using of would be + ing form
I am busy next week. If I had time, I would come to your party.
I am busy next week. If I had time, I would be coming to your party.
what is the difference of sense and meaning between these two..?
How to understand that when should i use 'would be + ing' form in sentence ..?
plz explain it in details.......
Another thing i need to know when to use 'would be +verbing' form in sentence and i heard people use this form in speking , what does it mean. like i am giving an example :
what they would be doing there.
what does it mean ?
|link comment||answered Dec 30 '12 at 05:51 SUSHOVANDAS New member|
Comment on Tolley's answer
I almost completely agree with Tolley. However, If I had time, I would have come to your party does not have the same meaning as the two sentences originally posted.
Americans don't use the Past Perfect as much as, in my humble Canadian opinion, they should, and the meaning of Tolley's sentence would be clearer with Past Perfect in the 'if clause: If I'd had time, I would have come to your party. The meaning of this sentence, and in American English, Tolley's sentence, is definitely a past conditional. The speaker didn't have time, and didn't come to the party because of that. Everything is in the past, and the meaning is that the hypothetical past event of the main clause did not occur because the condition of the 'if clause' did not happen/was not possible. Some grammar books call this the 'third conditional'.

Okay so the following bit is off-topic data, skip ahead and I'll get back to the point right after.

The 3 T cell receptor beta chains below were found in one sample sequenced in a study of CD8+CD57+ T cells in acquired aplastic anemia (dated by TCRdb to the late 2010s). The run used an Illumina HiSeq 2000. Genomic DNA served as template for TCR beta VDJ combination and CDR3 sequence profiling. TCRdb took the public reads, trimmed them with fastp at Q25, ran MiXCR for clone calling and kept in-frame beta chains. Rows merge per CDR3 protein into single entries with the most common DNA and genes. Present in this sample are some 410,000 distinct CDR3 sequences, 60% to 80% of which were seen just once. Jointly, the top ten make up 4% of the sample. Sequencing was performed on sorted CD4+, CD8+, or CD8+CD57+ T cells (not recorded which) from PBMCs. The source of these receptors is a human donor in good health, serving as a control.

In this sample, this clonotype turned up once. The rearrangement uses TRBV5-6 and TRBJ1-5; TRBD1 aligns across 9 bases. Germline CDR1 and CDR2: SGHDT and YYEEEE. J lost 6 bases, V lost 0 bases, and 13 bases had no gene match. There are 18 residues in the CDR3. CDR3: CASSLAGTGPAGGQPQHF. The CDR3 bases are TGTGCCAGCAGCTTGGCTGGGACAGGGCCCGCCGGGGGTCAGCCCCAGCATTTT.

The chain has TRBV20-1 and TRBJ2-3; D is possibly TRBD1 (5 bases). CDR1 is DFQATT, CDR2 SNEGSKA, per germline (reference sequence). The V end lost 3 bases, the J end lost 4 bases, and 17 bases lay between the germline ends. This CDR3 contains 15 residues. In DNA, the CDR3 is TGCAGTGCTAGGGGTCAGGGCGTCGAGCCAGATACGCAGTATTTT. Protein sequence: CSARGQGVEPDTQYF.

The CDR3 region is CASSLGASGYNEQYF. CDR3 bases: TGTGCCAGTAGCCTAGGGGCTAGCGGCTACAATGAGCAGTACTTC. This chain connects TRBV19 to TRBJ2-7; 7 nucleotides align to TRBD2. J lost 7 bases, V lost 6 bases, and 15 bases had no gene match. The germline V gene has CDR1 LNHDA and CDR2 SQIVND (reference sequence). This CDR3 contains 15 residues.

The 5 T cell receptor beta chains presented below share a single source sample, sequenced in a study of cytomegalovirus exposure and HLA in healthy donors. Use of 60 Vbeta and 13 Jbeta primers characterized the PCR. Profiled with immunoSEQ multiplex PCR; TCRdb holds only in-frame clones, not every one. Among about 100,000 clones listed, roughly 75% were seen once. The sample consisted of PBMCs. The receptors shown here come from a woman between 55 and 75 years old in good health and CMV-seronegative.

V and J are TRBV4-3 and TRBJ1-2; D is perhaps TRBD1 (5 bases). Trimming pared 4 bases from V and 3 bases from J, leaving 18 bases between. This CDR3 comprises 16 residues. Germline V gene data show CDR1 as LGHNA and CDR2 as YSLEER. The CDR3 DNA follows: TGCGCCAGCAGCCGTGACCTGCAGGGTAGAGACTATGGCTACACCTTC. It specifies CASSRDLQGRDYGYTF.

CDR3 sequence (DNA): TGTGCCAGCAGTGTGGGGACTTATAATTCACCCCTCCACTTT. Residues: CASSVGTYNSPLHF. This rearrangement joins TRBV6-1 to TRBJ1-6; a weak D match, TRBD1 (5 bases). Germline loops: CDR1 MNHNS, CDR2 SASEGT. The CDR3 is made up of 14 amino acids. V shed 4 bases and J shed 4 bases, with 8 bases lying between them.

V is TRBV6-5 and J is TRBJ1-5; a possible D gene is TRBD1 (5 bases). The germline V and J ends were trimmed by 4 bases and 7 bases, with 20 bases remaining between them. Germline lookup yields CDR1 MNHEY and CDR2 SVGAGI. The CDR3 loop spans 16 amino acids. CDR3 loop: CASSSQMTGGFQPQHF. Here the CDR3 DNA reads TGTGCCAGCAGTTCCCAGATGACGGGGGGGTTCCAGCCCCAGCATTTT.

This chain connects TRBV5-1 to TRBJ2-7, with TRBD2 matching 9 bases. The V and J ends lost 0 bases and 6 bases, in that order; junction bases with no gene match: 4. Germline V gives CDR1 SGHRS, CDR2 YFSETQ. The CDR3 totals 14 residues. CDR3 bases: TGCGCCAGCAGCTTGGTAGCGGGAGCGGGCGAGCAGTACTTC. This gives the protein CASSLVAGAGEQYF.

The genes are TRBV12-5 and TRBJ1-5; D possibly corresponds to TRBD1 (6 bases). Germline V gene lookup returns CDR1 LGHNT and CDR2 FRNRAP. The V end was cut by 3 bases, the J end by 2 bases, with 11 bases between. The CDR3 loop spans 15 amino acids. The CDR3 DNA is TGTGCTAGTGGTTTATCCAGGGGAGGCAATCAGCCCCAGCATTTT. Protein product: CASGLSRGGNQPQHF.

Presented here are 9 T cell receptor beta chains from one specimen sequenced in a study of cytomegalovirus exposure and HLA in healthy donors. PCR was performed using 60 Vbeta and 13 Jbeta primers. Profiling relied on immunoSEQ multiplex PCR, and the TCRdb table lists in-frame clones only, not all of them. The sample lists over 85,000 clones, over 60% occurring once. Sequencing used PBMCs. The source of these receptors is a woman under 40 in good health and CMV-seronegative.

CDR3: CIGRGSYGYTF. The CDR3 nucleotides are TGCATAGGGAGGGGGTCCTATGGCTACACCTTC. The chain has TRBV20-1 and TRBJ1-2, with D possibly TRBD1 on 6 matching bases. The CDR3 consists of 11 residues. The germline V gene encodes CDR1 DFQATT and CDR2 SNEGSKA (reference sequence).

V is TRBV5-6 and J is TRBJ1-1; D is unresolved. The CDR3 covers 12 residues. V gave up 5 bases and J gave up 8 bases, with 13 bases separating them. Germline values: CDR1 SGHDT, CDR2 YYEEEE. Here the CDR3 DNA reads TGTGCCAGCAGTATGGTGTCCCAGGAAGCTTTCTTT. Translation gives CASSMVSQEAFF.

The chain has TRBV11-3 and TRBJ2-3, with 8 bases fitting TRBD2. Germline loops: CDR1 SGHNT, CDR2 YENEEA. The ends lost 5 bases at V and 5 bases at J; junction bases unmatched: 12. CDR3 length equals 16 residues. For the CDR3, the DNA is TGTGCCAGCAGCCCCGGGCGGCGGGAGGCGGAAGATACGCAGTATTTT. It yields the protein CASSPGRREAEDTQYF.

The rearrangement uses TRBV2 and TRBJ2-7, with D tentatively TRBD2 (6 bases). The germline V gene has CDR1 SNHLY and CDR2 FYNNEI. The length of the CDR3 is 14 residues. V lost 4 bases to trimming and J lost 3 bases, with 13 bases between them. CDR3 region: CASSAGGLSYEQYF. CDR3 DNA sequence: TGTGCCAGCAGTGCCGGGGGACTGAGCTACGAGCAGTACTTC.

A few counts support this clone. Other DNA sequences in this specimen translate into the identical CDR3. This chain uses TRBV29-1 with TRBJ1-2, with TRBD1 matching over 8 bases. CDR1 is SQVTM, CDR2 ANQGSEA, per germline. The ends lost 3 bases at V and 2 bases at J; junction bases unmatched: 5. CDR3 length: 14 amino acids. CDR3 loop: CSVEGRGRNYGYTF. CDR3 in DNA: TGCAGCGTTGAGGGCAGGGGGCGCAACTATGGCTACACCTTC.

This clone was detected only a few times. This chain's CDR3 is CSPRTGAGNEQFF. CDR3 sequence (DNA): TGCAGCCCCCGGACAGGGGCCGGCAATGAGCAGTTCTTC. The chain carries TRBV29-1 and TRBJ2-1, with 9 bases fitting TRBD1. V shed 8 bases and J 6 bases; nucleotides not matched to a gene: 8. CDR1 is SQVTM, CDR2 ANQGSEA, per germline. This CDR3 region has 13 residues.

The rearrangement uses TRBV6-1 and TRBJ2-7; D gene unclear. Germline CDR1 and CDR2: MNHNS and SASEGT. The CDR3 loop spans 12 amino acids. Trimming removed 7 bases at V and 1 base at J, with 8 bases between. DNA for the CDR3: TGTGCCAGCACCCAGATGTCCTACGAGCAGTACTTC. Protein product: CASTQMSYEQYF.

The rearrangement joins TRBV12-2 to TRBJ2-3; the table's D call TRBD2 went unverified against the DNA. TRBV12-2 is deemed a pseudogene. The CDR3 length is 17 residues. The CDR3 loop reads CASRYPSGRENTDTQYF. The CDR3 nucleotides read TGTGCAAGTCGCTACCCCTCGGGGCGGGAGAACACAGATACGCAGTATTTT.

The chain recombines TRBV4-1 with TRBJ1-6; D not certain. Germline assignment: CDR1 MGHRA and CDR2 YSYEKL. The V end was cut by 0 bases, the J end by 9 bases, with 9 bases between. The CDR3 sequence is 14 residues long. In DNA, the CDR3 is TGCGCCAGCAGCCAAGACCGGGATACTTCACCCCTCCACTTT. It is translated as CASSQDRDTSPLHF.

This is temporally different from the future conditional or future conditional continuous meanings of the sentences Sushovandas originally posted, in which everything is referring to a future hypothetical event that is impossible, so will not occur, because the future condition of the 'if clause' cannot/will not be met.
Sushovandas' General Question about would be + verb+ing
This structure is much, much more common when talking about a hypothetical present situation that is impossible because a condition has not been met, than it is for a future meaning such as the two sentences Sushovandas originally posted. The 'if clause' can have a variety of verb tenses which best express the relationship between the two clauses. Examples:
If it weren't raining, I would be suntanning in the backyard right now.
If it hadn't rained this morning, I would be suntanning in the backyard right now.
If I hadn't slept in, I'd be writing my final exam.
If you hadn't divorced him, you'd be opening Christmas presents right now with he and your 3 children.
If I weren't sick, I'd be enjoying the Christmas party.
I don't have much to add to Tolley's clear explanation above. As he points out, the would + base verb construction is much more common.
I've been pondering all morning about the nuanced difference Tolley alludes to, and I totally agree that it isn't appreciable at all. But I do think that a case could be made that when you say If I had time, I would come to your party, there is a residue of hope, a sliver of a chance, that something just might change so that you might possibly have time and thus come to the party. Whereas if you say If I had time, I would be coming to your party it sounds more like your lack of time is out of your control and cannot possibly change between now and then. But this is just splitting hairs, I think.
I hope this helps.
|link comment||edited Jan 01 '13 at 14:11 Shawn Mooney Expert|
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